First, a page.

Messages

Subject:
answers that are not myths

Bill Tindall, E.Tn.
If memory serves, for a long time finishes generally have been classified as being either penetrating or film forming, with no suggestion of a middle ground.....baloney, they all penetrate

But it is never explained how the size of molecules in the various finishes compares to the diameter of the spaces between and within wood cells – can the molecules of finish actually fit within these spaces? If they are small enough, do they actually enter these spaces? ...I'll explain it. The pores in wood are a bizillion times bigger than a finish molecule. The spaces in the solid part of wood is even bigger that a finish molecule before curing. You know that . Water molecules come and go freely through wood.

BUT, it is not the size of the molecule that determines whether the finish penetrates the pores. Penetration is determined by the surface tension of the wood vs finish. However, if the finish wets the wood, it penetrates.

The three most common solvents used to thin finishes may be mineral spirits, denatured alcohol, and water. All three are rapidly absorbed into raw wood. So when a finish containing one of these solvents is applied and the surface “becomes dry,” are molecules of finish being drawn into the spaces in the wood with the solvent......yes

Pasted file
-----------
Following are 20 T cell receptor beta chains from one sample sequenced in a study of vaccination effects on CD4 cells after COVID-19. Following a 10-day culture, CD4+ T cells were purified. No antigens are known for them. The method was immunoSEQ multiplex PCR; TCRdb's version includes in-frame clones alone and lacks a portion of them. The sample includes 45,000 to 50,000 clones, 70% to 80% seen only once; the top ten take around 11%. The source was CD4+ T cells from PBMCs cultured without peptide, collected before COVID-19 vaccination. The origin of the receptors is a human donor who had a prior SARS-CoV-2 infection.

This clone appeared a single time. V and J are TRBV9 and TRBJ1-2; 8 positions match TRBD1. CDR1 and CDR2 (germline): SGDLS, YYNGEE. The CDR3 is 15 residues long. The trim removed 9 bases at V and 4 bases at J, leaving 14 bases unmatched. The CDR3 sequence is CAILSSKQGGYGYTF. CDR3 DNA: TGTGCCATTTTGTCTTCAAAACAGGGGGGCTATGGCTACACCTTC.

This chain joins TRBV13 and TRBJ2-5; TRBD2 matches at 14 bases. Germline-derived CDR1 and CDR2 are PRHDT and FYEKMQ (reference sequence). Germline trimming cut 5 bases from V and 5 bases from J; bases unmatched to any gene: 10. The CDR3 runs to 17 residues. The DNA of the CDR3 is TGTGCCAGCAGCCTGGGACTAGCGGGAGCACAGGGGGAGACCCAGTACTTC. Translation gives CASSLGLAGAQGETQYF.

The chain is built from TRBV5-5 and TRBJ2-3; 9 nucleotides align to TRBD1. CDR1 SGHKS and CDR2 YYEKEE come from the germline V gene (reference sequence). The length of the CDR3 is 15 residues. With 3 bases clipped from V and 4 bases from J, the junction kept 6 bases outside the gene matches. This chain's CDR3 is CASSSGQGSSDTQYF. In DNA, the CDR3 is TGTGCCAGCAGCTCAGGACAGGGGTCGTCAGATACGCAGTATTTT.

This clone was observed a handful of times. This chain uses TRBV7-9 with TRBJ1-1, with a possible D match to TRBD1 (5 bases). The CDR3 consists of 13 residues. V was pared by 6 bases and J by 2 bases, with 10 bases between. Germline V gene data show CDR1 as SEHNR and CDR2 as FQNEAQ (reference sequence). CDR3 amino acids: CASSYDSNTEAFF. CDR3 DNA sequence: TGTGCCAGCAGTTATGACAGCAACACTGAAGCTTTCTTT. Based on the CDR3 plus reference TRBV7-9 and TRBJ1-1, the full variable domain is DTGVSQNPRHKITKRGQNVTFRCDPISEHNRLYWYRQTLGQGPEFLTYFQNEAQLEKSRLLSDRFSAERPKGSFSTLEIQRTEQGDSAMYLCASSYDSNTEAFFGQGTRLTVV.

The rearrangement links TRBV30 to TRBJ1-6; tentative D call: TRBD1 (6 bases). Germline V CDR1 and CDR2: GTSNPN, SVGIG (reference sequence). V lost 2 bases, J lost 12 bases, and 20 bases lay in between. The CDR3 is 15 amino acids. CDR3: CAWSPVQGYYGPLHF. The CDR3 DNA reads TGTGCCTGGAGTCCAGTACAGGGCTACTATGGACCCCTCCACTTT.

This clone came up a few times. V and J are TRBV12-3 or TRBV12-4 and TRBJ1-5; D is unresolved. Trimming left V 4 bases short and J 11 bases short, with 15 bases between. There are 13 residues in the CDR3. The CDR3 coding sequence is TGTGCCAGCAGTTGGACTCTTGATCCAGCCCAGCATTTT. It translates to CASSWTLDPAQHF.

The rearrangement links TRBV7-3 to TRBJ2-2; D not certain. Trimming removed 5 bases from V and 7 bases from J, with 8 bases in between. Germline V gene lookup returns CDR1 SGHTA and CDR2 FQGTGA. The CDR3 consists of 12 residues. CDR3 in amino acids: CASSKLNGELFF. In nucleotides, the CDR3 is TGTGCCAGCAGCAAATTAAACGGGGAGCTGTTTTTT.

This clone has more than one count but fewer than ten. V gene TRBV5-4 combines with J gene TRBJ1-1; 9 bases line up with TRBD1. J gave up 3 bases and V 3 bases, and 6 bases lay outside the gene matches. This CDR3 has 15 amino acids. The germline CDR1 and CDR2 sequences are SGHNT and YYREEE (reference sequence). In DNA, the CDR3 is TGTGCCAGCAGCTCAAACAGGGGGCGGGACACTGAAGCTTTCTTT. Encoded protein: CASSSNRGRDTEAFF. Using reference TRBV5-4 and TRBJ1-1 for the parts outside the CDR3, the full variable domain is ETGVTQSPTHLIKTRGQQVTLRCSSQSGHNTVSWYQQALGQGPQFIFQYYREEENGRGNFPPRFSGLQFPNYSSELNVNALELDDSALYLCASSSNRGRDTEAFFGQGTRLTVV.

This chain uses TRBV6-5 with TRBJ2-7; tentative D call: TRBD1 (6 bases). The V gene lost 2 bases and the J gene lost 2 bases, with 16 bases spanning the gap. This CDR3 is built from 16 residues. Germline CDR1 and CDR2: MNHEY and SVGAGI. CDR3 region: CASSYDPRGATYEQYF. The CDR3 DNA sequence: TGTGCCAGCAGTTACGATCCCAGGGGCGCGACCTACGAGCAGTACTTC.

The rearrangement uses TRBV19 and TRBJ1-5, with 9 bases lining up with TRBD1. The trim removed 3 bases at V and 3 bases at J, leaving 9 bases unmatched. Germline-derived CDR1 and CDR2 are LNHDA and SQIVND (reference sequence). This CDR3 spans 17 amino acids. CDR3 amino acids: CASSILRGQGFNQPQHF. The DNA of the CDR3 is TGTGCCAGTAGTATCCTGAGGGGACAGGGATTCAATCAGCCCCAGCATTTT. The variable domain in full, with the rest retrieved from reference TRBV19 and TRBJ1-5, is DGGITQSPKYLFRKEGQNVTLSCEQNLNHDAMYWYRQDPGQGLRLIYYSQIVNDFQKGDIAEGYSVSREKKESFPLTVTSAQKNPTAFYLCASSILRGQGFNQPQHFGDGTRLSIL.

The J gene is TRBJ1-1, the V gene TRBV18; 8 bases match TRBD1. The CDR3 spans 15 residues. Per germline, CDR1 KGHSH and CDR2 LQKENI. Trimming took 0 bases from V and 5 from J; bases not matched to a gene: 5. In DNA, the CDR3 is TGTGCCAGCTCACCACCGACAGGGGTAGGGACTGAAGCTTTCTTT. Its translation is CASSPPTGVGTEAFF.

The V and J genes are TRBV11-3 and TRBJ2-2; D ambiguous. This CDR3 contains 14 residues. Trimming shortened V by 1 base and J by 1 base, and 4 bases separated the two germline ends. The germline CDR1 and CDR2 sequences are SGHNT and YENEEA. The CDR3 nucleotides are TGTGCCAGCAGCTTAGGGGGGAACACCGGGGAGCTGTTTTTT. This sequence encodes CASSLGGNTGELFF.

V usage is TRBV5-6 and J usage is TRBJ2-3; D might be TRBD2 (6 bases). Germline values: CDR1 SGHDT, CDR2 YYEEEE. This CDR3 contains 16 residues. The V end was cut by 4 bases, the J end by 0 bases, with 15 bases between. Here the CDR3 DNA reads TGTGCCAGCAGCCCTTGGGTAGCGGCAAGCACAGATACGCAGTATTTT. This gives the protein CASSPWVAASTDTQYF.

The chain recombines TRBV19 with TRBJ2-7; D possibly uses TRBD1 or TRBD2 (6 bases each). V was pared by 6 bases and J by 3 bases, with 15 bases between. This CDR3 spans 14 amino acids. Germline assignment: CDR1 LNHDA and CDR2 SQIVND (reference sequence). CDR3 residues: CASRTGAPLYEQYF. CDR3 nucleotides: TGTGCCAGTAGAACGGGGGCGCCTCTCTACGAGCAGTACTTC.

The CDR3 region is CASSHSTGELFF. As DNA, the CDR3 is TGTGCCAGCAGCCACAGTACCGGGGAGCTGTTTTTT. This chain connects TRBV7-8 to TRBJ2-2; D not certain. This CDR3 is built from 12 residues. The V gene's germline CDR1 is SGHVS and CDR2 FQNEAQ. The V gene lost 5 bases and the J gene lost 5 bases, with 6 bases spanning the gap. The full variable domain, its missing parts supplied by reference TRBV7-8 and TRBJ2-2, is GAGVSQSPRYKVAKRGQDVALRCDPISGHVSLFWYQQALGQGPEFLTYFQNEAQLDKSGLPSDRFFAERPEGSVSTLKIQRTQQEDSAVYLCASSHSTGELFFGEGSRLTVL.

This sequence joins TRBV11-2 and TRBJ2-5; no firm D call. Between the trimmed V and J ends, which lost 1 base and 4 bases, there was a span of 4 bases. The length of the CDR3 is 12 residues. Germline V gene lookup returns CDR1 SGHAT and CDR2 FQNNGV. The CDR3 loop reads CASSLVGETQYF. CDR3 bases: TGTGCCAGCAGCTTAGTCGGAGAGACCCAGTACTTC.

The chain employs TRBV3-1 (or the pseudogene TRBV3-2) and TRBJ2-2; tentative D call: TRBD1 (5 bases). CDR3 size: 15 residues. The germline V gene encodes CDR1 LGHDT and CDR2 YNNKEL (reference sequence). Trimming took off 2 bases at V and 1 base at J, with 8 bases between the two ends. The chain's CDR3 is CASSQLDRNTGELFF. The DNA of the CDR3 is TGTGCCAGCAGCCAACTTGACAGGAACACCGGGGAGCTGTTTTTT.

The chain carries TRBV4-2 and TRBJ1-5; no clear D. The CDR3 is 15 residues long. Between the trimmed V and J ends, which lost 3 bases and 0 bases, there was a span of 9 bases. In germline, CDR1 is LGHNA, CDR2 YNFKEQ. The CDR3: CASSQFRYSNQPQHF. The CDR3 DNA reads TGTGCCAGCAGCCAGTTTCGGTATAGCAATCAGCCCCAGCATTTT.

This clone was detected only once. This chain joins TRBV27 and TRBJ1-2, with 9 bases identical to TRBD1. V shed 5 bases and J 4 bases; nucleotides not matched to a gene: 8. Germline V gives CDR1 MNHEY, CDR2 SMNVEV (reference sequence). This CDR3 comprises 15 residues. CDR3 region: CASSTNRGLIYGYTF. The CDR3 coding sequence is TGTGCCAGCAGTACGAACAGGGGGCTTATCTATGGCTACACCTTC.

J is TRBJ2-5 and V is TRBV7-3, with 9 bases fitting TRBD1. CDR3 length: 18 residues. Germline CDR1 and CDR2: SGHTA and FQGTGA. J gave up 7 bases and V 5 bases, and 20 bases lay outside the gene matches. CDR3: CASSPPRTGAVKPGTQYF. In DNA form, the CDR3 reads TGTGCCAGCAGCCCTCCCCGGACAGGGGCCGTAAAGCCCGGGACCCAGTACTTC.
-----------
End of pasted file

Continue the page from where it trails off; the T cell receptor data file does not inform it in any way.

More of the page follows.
Does this mean shellac can be both a film forming and a penetrating finish, and if so what is the value of the classification? ....none

Can the same questions be asked of varnish straight from the can versus the same varnish thinned 50% with its solvent? same answer

would seem to offer a different result than one or the other....nope

Does a sprayed lacquer sanding sealer penetrate the wood the same as a brushed one pound cut of shellac? Both are sometimes simply called “sealers” but do they interact with raw wood identically? yes for any practical purpose

Is this film conceptually different from the film resulting from straight-from-the-can varnish? no

This whole discussion hinged on the flawed concept of "penetrating and film forming finishes." They are all the same. Only the amount of solids differs. It takes more solids to form a film that builds on the surface.

Well there is another effect. Oil will penetrate farther in wood because its viscosity remains low for a long time. The equivalent varnish will begin to cure and become so viscous it not longer moves into the wood. Cured varnish essentially becomes one molecule and that indeed is too big for the pores.

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